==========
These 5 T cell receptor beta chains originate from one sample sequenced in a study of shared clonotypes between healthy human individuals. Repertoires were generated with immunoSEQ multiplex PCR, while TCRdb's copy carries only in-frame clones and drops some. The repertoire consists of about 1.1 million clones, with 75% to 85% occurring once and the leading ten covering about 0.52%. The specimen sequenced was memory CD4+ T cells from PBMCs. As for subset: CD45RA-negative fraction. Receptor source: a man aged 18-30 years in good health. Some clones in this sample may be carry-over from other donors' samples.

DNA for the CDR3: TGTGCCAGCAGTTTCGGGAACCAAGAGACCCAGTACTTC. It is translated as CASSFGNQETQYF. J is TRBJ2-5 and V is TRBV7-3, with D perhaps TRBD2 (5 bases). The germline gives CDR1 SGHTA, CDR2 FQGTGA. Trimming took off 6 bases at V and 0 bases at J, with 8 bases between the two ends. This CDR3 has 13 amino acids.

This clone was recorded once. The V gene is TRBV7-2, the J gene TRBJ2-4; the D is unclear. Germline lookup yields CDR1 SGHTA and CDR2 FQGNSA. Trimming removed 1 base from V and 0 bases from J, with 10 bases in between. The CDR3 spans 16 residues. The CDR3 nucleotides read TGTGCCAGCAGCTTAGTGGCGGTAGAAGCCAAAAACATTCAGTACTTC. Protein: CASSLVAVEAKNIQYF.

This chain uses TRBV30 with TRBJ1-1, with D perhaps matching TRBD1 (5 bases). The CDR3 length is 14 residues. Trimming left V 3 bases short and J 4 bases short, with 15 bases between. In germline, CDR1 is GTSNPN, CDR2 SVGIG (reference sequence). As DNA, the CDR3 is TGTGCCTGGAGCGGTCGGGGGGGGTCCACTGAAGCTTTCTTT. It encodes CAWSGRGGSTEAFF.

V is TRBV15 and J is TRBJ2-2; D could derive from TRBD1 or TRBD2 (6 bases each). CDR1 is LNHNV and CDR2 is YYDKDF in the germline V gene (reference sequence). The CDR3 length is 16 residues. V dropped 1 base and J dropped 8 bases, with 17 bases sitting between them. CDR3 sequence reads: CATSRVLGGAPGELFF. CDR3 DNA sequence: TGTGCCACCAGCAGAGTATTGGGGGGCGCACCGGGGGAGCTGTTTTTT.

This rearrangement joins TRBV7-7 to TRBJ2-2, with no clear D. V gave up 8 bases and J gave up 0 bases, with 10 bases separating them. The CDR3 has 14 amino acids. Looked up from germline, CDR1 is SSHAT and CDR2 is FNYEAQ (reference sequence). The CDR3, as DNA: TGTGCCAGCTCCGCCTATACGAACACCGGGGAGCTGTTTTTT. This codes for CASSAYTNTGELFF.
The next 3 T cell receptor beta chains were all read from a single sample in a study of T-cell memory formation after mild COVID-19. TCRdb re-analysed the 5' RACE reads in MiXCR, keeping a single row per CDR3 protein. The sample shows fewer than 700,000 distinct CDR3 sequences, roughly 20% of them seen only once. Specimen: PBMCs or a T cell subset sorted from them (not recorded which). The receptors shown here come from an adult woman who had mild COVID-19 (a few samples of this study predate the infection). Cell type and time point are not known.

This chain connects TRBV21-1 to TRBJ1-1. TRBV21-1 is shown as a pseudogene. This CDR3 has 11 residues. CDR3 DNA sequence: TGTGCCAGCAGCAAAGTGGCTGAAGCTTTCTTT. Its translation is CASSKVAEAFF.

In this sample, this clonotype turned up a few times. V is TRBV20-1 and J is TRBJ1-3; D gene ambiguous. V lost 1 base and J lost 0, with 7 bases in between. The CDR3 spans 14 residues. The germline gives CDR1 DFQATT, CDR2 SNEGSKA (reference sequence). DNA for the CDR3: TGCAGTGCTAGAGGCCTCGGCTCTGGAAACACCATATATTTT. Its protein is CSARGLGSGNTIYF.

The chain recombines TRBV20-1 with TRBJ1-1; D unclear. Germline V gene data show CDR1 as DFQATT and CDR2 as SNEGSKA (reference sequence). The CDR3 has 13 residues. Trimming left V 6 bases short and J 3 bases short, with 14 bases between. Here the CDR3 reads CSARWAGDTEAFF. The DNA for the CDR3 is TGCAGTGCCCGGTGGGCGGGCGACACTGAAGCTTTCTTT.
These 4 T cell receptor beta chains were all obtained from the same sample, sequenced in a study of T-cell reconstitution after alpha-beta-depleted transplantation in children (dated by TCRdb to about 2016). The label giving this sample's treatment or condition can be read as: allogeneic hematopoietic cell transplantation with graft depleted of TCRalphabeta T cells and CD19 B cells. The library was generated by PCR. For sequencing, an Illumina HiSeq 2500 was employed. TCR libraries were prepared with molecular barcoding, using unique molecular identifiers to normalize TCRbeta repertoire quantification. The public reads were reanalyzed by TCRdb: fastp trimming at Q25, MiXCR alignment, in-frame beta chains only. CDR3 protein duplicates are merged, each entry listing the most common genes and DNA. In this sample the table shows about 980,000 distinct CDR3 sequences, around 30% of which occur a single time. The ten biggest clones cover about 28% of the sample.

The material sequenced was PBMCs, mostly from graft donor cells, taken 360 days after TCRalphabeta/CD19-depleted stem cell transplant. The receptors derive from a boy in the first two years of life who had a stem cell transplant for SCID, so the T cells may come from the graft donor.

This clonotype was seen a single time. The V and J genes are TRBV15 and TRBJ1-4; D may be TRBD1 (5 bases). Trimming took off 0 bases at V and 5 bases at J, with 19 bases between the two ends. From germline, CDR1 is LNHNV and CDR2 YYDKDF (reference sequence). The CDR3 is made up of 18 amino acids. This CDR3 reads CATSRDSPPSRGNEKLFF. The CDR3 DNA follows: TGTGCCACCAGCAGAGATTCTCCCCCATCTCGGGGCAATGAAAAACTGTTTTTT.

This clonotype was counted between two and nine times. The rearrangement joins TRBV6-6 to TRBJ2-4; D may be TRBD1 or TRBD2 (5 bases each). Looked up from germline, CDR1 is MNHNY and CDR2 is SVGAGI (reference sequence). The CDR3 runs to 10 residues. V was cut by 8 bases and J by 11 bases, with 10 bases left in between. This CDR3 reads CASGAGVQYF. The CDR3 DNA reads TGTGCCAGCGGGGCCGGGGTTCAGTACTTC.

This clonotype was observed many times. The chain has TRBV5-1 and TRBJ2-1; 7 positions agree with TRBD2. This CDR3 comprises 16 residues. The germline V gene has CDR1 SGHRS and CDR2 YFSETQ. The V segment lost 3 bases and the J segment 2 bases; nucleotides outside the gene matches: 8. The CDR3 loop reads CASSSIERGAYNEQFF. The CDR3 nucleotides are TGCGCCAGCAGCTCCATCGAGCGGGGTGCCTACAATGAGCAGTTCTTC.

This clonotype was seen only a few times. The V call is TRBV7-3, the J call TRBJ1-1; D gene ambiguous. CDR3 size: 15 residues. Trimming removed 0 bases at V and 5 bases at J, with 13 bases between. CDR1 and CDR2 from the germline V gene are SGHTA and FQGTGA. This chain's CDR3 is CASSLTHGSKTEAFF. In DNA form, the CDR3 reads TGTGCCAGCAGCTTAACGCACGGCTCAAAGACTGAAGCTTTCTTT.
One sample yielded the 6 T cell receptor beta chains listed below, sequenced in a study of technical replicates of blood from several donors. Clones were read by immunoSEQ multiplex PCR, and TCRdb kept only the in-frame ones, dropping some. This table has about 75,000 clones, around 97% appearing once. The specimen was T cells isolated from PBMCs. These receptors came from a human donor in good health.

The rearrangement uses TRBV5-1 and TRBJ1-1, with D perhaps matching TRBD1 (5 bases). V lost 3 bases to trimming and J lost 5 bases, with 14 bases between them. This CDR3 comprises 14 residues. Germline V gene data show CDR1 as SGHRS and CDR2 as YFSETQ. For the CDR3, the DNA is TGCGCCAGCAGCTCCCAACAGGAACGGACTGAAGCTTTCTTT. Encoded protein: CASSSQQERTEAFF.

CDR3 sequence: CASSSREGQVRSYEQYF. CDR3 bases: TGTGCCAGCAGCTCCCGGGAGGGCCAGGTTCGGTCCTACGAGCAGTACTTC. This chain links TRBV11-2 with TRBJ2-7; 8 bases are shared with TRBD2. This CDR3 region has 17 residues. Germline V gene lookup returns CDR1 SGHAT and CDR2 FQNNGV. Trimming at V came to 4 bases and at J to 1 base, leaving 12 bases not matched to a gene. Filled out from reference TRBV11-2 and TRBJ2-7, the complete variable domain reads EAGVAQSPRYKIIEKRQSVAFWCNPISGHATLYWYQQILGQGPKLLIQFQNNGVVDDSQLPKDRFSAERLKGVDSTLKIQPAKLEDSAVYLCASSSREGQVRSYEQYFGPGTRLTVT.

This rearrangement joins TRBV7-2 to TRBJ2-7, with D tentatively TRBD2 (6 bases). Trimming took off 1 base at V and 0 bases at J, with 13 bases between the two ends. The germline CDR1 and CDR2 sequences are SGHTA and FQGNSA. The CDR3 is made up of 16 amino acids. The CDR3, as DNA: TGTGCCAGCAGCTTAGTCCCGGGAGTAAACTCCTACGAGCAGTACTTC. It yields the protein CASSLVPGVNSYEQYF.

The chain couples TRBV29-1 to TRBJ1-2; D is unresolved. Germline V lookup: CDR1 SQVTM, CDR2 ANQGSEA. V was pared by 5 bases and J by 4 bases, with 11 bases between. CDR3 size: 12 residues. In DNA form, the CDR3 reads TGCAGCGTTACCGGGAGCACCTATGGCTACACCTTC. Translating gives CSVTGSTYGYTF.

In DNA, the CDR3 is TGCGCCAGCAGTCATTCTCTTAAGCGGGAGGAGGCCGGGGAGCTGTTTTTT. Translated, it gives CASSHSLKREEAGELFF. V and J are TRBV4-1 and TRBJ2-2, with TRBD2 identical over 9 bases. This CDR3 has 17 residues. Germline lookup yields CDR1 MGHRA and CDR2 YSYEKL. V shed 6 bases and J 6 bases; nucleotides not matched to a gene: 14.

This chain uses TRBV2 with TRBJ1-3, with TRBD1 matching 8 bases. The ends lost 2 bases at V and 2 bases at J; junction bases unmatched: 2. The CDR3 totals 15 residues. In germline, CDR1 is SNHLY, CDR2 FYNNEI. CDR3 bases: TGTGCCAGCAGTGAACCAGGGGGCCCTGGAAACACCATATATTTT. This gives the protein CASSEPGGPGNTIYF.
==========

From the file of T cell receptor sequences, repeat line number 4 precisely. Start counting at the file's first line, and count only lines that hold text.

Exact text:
This chain uses TRBV30 with TRBJ1-1, with D perhaps matching TRBD1 (5 bases). The CDR3 length is 14 residues. Trimming left V 3 bases short and J 4 bases short, with 15 bases between. In germline, CDR1 is GTSNPN, CDR2 SVGIG (reference sequence). As DNA, the CDR3 is TGTGCCTGGAGCGGTCGGGGGGGGTCCACTGAAGCTTTCTTT. It encodes CAWSGRGGSTEAFF.